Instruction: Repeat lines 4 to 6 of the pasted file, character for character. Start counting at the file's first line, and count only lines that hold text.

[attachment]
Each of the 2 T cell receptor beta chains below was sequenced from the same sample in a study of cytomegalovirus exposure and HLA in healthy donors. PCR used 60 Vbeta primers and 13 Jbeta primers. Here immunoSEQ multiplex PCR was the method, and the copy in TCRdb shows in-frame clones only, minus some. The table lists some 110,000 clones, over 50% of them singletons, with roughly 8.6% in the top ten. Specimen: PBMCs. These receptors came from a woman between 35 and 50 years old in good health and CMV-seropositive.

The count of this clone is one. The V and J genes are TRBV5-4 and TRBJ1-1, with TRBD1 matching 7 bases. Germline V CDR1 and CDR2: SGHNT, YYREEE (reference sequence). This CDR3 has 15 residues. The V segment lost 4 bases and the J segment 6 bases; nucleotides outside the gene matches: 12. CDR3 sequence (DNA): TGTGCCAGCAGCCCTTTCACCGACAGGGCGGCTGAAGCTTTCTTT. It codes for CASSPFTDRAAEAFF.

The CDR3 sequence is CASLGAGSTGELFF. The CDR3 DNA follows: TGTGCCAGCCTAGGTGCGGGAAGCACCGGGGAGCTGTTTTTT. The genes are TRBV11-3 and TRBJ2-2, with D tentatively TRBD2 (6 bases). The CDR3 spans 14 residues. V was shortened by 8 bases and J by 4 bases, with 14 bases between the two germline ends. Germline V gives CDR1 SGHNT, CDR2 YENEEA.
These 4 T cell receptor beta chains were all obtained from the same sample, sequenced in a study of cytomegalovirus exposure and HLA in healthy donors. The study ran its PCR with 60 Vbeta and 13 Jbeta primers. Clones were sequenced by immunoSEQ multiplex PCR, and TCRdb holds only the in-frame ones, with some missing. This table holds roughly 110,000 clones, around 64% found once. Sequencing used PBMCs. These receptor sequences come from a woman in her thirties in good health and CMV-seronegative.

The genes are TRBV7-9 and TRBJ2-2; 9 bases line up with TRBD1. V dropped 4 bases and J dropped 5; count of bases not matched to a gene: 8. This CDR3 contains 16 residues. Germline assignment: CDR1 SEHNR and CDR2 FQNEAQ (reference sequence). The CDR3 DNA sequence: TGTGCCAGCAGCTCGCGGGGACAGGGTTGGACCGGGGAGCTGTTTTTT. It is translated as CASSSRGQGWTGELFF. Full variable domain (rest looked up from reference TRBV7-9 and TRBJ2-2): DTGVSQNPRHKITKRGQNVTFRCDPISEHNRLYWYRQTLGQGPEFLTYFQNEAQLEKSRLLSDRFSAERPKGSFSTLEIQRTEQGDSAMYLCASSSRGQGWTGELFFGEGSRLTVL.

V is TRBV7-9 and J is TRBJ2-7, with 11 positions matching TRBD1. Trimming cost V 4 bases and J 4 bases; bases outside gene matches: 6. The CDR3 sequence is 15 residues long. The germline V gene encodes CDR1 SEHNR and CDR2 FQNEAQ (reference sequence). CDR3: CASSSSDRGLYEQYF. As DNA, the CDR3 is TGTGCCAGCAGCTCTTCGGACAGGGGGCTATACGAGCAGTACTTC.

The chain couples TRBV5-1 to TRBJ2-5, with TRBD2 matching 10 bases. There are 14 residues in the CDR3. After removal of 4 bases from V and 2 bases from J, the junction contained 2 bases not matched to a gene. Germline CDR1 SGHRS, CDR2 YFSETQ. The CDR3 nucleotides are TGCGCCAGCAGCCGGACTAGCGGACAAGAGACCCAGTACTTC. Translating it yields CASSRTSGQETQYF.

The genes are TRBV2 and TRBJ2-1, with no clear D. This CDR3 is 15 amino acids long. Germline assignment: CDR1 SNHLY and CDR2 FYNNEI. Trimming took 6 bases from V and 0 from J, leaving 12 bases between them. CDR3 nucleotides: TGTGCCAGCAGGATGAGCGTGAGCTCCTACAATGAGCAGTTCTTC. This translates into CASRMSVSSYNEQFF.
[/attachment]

These 4 T cell receptor beta chains were all obtained from the same sample, sequenced in a study of cytomegalovirus exposure and HLA in healthy donors. The study ran its PCR with 60 Vbeta and 13 Jbeta primers. Clones were sequenced by immunoSEQ multiplex PCR, and TCRdb holds only the in-frame ones, with some missing. This table holds roughly 110,000 clones, around 64% found once. Sequencing used PBMCs. These receptor sequences come from a woman in her thirties in good health and CMV-seronegative.

The genes are TRBV7-9 and TRBJ2-2; 9 bases line up with TRBD1. V dropped 4 bases and J dropped 5; count of bases not matched to a gene: 8. This CDR3 contains 16 residues. Germline assignment: CDR1 SEHNR and CDR2 FQNEAQ (reference sequence). The CDR3 DNA sequence: TGTGCCAGCAGCTCGCGGGGACAGGGTTGGACCGGGGAGCTGTTTTTT. It is translated as CASSSRGQGWTGELFF. Full variable domain (rest looked up from reference TRBV7-9 and TRBJ2-2): DTGVSQNPRHKITKRGQNVTFRCDPISEHNRLYWYRQTLGQGPEFLTYFQNEAQLEKSRLLSDRFSAERPKGSFSTLEIQRTEQGDSAMYLCASSSRGQGWTGELFFGEGSRLTVL.

V is TRBV7-9 and J is TRBJ2-7, with 11 positions matching TRBD1. Trimming cost V 4 bases and J 4 bases; bases outside gene matches: 6. The CDR3 sequence is 15 residues long. The germline V gene encodes CDR1 SEHNR and CDR2 FQNEAQ (reference sequence). CDR3: CASSSSDRGLYEQYF. As DNA, the CDR3 is TGTGCCAGCAGCTCTTCGGACAGGGGGCTATACGAGCAGTACTTC.